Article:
BANGOR, Maine - A new study suggests that as more people retire, inadequate personal savings means the taxpayers will have to take on more of the burden.
"With an aging Maine workforce moving into retirement increasingly reliant on public assistance, that cost to the state it likewise increasing," says Amy Gallant, advocacy director for AARP Maine, which commissioned the study.
States and the federal governments must address the barriers to saving for retirement, says Gallant, or the burden on taxpayers will continue to grow.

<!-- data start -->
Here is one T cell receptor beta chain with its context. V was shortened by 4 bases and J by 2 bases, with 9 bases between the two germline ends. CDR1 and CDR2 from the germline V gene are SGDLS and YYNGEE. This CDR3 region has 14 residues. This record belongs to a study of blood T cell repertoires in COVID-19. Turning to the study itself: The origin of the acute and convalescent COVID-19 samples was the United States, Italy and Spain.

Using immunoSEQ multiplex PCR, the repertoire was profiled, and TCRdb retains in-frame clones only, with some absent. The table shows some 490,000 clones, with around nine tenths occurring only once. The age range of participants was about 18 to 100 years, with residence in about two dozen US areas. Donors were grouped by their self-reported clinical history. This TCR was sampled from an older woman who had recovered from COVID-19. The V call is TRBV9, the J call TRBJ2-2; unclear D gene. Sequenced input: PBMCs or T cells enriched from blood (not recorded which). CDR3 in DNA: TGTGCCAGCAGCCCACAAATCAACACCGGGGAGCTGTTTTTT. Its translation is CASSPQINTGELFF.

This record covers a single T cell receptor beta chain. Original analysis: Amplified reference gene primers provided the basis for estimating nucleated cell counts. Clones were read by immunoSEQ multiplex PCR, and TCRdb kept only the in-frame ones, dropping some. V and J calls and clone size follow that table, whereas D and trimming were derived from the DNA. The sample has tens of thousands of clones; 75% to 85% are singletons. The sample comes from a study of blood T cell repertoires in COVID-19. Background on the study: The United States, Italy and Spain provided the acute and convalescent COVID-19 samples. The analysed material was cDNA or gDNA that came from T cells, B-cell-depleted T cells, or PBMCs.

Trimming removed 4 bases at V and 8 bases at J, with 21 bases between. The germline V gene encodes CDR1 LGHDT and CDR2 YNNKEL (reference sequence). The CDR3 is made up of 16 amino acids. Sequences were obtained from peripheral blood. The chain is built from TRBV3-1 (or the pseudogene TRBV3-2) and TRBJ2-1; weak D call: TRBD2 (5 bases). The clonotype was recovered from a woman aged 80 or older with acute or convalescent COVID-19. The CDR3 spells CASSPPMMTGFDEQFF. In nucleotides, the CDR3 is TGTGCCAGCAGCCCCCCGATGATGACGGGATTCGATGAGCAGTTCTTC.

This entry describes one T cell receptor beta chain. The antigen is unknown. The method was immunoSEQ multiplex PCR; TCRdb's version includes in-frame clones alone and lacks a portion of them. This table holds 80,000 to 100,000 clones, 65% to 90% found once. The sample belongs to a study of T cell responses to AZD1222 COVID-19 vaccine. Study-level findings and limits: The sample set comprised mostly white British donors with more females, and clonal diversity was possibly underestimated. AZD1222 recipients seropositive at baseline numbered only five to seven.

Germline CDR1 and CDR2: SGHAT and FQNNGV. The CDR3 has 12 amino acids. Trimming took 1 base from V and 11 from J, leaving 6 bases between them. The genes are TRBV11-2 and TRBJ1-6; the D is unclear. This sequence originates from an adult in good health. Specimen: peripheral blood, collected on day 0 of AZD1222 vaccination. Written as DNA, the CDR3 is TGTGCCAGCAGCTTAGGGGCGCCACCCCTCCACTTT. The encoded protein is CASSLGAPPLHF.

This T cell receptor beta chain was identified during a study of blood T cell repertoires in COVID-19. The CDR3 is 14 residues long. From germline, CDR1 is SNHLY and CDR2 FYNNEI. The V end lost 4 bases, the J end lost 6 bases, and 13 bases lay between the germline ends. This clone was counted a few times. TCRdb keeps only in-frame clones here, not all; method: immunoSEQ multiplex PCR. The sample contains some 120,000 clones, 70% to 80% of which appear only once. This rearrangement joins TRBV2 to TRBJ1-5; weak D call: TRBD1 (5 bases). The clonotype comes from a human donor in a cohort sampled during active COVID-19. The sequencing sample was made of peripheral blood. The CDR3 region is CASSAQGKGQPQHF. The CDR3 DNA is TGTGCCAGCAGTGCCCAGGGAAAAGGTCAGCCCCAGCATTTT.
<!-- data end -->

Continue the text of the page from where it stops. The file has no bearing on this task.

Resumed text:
According to the research conducted by the University of Maine, last year Mainers aged 65 to 79 received $164 million in social services, with $28 million financed by the state.
With the number of retired persons expected to grow by 30 percent over the next 15 years, the report suggests that the state's burden will bloom to $61 million over that period.
Gallant says a lack of employer-sponsored retirement plans is part of the problem, and she says some of the assets on which people once relied, such as housing equity and pensions, no longer provide the same value they once did.